Norway's northernmost railway cargo station is Narvik with a line crossing over the mountain to Sweden. Photo: Thomas Nilsen

First salmon train to China soon ready for departure from Narvik

With new transport technology, salmon sent by rail from northern Norway will still be fresh when arriving in Xi’an about ten days later.
December 19, 2019


The first cargo train loaded with salmon is expected to depart Narvik early next year, Jernbanemagasinet reports.

Narvik is the northernmost cargo railway station on the coast to the Norwegian Sea, with a line originally built for iron-ore transport from Kiruna in northernmost Sweden.

In Haparanda, on Sweden’s border to Finland, the containers will be transferred over to Finnish wagons. The two countries have different track width. From Finland the salmon cargo will cross into Russia from Kouvola and then follow the already establish rail cargo route via St. Petersburg and Moscow into Kazakhstan and eastbound to China, the portal iLaks informs.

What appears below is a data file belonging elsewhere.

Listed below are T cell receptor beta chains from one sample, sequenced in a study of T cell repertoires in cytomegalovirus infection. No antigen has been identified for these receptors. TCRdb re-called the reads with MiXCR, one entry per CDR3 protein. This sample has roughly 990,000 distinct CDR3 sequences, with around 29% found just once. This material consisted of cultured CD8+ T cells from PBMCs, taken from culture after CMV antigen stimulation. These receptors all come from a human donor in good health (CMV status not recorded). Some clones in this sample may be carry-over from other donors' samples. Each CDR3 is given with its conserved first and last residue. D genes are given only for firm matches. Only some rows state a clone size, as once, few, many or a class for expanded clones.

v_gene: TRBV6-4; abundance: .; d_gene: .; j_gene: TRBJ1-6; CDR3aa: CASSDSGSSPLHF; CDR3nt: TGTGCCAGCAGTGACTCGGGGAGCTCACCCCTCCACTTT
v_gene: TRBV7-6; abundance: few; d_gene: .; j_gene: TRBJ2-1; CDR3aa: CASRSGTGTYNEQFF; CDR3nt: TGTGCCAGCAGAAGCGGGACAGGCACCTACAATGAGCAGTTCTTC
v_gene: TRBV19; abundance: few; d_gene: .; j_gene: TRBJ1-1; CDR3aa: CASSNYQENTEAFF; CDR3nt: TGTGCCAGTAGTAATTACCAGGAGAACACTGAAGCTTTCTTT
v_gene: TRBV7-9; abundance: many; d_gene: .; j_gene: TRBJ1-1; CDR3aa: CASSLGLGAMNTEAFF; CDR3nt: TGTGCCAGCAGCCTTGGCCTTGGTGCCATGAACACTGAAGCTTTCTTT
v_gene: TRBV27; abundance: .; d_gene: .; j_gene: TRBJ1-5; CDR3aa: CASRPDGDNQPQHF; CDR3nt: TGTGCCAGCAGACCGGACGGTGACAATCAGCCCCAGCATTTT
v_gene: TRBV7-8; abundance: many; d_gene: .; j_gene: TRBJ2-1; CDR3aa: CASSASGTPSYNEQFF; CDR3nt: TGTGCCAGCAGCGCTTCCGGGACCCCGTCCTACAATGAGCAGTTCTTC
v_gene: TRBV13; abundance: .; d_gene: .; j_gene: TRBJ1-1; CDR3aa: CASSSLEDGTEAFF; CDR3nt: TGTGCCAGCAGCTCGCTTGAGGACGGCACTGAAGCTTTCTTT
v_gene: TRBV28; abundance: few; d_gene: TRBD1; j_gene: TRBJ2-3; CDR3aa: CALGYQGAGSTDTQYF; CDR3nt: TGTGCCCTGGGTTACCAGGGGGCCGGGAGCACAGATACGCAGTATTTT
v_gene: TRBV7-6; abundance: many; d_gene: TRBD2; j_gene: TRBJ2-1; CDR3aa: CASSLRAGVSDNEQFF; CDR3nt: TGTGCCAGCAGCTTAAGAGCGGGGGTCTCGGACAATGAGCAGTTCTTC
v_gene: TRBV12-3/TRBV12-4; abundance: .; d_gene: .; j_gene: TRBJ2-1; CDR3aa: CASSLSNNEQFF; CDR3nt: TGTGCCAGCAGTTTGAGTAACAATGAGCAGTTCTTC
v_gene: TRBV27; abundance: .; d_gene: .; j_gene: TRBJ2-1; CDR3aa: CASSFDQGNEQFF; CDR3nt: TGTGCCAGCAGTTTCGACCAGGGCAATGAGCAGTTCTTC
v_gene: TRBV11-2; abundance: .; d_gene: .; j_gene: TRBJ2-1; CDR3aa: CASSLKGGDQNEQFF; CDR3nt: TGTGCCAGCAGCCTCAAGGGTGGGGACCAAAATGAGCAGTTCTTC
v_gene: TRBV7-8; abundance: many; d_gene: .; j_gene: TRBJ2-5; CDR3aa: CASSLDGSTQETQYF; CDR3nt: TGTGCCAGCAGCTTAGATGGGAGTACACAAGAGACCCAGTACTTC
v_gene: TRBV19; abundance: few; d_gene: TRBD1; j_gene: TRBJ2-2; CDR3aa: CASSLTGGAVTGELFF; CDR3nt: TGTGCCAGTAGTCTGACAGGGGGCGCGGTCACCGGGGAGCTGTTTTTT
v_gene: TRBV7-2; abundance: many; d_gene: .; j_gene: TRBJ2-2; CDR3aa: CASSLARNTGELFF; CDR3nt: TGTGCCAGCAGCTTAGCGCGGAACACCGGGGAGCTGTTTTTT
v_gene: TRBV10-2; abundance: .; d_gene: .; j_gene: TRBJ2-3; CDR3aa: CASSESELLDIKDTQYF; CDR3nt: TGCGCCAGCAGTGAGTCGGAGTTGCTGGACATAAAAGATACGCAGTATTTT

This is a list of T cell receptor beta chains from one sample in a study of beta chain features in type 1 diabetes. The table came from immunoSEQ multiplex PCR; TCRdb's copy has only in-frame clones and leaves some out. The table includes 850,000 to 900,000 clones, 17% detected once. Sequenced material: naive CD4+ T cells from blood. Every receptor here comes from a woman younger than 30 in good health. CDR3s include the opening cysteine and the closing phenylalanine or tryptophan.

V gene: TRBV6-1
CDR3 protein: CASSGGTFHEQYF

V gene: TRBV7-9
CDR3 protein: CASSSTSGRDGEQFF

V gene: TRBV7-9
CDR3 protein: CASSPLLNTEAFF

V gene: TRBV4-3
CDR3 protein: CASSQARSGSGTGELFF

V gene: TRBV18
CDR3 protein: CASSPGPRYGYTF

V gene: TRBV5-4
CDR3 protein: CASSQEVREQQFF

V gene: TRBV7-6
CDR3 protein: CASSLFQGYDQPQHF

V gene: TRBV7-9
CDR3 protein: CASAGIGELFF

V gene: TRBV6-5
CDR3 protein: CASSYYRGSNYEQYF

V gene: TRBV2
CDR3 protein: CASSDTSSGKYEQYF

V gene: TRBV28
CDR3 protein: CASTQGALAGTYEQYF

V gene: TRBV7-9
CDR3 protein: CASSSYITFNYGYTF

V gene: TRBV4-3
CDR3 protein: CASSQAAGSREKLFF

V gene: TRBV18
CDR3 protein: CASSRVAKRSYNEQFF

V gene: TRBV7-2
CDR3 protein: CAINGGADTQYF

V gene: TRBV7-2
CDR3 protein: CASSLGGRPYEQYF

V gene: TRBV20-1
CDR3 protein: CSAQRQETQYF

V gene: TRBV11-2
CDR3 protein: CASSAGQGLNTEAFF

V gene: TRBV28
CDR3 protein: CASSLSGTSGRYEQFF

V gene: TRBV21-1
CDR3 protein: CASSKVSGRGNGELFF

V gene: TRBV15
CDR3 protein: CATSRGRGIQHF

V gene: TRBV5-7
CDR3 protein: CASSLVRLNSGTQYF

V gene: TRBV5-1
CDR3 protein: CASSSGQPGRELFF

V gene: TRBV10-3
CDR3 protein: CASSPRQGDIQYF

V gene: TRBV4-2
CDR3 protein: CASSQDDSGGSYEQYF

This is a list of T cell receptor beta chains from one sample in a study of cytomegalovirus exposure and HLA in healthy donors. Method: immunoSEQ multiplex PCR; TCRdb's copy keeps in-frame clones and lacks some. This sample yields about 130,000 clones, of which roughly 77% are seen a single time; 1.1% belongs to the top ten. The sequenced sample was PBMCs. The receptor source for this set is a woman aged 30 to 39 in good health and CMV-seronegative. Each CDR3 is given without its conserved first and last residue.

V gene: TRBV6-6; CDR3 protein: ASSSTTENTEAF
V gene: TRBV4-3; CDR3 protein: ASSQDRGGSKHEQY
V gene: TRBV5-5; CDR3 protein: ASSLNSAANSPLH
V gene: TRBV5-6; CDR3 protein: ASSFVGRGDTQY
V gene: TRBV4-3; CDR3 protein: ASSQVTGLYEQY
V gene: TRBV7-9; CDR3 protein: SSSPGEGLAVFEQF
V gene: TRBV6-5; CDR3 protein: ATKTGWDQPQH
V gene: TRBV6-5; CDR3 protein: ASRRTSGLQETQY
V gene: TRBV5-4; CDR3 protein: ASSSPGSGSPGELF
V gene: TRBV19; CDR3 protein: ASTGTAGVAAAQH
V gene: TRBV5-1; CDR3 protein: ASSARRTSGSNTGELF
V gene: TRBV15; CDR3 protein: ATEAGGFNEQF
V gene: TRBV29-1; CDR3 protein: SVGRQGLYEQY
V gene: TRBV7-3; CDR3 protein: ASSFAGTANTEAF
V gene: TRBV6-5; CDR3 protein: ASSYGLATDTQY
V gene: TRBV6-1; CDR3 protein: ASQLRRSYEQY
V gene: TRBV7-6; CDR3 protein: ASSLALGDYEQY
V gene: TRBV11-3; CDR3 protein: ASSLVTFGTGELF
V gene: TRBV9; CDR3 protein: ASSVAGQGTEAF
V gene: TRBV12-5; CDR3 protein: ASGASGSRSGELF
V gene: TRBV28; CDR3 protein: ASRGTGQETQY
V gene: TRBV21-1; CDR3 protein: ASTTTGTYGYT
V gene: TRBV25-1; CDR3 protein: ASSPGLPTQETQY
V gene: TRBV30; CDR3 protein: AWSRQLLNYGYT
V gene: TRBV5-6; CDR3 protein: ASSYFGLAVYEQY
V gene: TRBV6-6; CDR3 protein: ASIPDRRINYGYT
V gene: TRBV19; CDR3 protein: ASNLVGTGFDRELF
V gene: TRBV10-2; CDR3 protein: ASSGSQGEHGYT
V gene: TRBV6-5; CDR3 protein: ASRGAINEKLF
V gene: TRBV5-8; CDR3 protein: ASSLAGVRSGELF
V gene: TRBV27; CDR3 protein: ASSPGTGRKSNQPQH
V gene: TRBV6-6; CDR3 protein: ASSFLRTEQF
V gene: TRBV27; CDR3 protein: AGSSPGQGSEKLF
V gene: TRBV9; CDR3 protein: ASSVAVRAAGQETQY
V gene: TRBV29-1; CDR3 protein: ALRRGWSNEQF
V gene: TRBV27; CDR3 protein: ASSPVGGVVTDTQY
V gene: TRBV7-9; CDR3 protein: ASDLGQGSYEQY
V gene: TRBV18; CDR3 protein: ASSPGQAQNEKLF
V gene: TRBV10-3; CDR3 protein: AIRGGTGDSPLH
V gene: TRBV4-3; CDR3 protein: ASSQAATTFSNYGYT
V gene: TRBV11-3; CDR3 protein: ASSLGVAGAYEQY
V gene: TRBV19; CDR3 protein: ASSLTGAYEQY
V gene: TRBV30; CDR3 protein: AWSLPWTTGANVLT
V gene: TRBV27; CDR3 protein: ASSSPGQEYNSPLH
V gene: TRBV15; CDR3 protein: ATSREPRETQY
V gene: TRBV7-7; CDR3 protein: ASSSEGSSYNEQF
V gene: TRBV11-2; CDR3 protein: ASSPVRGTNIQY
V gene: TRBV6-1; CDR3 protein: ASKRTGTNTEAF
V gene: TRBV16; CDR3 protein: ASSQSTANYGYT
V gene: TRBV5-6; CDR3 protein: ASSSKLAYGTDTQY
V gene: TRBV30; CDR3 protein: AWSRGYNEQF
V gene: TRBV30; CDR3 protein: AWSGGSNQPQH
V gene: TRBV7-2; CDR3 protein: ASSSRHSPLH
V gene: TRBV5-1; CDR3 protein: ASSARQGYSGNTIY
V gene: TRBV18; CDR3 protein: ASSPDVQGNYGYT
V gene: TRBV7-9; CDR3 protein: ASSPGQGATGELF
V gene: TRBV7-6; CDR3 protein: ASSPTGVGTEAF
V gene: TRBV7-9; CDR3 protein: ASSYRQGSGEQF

It is the San Francisco based company BluWrap that has developed new transport means to keep the salmon fresh for longer periods that under normal transport where the fish is stored on ice.

The company uses fuel cells to reduce and monitor oxygen during transport. “It’s made from cardboard and use no ice or Styrofoam,” said Ola Strand, CEO of BluWrap interviewed by SalmonBusiness.

BlueWrap says it is by controlling oxygen and temperature salmon are kept fresh over longer periods.

Norway has a strong focus on developing the so-called blue economy, including giving a boost to aquaculture. By 2030, the goal is to increase seafood export to five times the amount today. The new salmon cargo train from Narvik to China opens a new export corridor to reach that goal.  



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